“You take your time ole’ buddy, you deserve it. When the time comes and you start looking for work, you should seriously consider joining me. With your skills and my recommendation, my employer would hire you in a heartbeat. The pay and benefits are great,” Dan smiled.
“Exactly what do you do?”
Dan looked around to make sure that no one was listening, “I find information that other men can’t or won’t look for,” Dan partially explained
“You’ve always liked walking on the edge,” Steve smiled.
“Compared to you, I’m just a rocking chair warrior looking for a sitcom to watch.”
Steve asked, “So what are you working on now?”
“I’ve got a flight to Hong Kong tomorrow. I’m supposed to meet with a Chinese national. Supposedly he’s got Intel that CORVID-19 was brought to America on purpose. If he does have something, then it’s a real game-changer,” Dan answered.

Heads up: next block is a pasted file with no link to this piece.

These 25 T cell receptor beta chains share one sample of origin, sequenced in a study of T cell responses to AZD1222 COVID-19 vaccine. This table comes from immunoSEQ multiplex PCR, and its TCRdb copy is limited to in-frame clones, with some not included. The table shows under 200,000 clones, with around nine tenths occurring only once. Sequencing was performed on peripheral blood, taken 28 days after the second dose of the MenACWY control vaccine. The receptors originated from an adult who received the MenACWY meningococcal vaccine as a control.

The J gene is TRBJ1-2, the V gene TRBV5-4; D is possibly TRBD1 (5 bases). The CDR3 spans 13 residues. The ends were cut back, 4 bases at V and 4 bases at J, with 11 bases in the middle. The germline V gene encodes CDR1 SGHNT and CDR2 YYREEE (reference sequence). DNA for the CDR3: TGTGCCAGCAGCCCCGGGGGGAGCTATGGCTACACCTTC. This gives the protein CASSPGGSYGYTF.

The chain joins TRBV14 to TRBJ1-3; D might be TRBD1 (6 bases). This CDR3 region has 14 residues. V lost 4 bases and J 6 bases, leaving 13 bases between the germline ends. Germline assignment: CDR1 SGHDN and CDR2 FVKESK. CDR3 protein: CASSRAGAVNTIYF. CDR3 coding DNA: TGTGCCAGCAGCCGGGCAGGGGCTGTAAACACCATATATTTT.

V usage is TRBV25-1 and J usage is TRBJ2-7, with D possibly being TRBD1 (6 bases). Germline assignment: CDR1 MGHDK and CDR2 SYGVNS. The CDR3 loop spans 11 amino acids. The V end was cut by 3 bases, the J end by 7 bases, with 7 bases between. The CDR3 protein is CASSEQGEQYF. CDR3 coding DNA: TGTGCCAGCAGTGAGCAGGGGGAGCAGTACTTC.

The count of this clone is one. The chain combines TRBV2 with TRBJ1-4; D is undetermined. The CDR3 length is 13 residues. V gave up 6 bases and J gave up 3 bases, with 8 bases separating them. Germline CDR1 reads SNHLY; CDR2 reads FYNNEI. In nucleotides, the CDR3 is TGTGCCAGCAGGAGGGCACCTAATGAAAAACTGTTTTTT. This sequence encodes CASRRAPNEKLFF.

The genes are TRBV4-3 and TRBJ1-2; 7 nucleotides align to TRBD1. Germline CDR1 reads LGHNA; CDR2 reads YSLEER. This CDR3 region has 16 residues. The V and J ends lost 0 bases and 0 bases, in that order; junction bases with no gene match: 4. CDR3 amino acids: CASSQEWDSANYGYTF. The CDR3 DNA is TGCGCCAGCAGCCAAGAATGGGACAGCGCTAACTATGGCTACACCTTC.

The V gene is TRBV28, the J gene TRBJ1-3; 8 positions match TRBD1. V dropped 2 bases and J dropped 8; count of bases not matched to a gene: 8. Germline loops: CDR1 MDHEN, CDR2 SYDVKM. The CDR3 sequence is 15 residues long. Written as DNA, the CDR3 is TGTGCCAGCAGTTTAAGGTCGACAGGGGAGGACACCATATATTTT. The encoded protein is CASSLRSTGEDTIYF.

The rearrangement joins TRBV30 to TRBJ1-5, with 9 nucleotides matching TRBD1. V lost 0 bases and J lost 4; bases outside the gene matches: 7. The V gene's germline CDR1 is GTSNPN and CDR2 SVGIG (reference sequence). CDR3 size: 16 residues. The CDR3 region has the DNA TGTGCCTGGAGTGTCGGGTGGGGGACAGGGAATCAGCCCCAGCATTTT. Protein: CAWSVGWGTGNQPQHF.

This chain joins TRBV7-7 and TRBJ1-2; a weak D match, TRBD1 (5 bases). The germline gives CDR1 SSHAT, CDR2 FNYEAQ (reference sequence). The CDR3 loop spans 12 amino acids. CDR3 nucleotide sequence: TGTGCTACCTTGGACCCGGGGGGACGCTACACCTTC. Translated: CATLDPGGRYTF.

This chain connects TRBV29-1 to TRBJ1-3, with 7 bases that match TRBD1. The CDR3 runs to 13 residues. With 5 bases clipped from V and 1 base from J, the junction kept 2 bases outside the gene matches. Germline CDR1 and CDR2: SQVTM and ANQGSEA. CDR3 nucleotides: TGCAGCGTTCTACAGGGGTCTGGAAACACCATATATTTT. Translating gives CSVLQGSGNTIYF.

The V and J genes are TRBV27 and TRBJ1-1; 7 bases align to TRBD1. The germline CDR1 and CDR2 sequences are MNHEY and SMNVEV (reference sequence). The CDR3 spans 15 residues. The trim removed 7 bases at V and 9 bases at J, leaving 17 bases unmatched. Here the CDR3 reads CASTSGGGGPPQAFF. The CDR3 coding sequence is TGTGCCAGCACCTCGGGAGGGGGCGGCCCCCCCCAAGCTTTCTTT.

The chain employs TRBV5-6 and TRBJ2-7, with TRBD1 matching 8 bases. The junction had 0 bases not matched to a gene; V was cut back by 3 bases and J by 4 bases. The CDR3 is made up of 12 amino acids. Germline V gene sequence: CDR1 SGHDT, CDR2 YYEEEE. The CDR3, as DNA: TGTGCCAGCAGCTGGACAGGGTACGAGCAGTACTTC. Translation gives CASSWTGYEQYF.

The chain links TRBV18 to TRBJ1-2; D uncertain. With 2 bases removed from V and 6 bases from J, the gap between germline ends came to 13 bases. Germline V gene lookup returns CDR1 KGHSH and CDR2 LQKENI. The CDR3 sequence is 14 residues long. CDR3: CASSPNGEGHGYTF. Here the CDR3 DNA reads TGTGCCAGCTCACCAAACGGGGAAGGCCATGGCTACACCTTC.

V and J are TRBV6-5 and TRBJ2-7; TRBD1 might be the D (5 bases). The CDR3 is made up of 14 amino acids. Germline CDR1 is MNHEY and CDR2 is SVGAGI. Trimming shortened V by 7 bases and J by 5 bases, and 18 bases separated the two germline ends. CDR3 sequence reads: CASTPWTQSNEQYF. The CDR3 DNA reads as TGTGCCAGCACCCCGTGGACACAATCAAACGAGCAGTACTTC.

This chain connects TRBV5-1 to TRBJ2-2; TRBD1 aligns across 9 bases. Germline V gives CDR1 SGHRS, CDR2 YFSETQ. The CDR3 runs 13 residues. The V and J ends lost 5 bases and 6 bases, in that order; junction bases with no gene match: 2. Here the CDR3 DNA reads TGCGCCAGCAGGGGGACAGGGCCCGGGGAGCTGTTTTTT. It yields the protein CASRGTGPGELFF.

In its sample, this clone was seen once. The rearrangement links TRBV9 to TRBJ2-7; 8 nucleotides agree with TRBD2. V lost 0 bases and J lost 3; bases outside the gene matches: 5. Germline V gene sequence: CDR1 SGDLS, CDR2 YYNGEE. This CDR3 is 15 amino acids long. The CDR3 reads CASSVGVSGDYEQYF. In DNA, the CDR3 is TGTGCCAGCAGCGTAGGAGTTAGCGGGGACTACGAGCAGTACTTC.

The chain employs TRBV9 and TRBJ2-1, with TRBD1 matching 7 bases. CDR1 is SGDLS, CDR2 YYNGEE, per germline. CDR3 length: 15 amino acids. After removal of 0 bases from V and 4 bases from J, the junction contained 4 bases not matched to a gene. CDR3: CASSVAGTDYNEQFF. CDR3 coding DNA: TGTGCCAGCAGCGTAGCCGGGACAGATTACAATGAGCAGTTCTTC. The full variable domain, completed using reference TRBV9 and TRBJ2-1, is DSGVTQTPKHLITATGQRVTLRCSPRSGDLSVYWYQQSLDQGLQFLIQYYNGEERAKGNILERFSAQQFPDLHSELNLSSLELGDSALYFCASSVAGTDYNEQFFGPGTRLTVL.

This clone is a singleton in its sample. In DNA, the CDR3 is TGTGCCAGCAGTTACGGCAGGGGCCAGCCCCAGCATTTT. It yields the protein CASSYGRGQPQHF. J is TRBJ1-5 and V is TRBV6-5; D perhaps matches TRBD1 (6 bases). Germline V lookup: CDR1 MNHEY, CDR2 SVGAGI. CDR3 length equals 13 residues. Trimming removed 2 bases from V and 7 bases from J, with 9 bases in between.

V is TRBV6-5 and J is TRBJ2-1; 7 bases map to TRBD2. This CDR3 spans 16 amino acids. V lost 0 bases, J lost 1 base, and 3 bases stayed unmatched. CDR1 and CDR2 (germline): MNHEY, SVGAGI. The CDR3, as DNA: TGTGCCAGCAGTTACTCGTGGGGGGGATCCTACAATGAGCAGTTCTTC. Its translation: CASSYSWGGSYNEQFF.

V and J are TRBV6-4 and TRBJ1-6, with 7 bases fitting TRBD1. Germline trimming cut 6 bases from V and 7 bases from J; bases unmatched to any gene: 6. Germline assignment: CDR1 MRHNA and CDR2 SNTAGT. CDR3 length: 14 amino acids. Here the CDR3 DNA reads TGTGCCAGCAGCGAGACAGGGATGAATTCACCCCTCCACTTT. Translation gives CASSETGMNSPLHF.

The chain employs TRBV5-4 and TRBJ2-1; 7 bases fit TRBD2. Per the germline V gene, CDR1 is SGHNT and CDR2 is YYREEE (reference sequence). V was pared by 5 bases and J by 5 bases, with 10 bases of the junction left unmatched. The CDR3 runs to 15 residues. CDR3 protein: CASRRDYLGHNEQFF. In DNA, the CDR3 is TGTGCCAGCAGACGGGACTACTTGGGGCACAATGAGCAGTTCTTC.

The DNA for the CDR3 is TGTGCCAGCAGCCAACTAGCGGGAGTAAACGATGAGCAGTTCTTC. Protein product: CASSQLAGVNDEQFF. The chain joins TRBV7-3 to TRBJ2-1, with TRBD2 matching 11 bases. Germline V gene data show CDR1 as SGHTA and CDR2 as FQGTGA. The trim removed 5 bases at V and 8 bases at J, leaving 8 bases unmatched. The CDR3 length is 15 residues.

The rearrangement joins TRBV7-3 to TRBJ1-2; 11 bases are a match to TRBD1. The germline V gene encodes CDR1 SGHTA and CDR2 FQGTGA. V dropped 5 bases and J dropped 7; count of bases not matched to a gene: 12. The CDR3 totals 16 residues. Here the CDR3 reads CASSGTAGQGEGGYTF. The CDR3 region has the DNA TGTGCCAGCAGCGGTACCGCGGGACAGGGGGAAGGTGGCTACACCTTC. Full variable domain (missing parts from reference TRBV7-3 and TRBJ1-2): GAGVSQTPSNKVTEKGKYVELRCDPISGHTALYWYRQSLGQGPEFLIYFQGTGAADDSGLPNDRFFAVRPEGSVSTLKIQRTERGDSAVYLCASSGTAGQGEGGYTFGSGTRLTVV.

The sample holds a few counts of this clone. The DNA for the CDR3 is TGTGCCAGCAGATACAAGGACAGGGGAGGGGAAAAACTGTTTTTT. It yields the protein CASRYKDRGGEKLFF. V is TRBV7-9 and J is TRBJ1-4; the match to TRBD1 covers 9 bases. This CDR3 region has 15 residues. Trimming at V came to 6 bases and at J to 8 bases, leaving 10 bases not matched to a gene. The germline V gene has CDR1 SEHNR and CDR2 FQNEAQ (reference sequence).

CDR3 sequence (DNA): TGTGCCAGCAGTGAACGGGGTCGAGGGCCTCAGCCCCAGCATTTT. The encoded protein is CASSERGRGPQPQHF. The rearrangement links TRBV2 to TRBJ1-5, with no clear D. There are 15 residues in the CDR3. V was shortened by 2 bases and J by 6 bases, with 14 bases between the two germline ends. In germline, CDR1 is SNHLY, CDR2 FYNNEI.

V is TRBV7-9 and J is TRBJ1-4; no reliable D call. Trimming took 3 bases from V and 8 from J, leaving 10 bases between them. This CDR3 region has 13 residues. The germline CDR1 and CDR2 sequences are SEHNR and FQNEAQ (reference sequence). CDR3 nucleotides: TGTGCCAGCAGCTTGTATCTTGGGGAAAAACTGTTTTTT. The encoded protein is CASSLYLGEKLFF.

“Depending on who’s involved, I’d say that’s an understatement,” Steve said.
“Why don’t you stay at my place while I’m gone?” Dan offered, “I think you’ll find the accommodations to your liking.”
Steve followed Dan to a street on a bluff that overlooked Carlsbad Beach. Every house on the street was worth millions. Steve got out of the car and looked at the house. “You’re not making this kind of money…not legally that is.”
“It belongs to the law firm,” Dan admitted.
The five thousand square foot palatial home had three suites, one master and two guest quarters. Dan showed Steve around and gave him the alarm code and the combination for the gun safe disguised as a piece of furniture. A limo arrived at 0700 hours the next morning to take Dan to the San Diego Airport.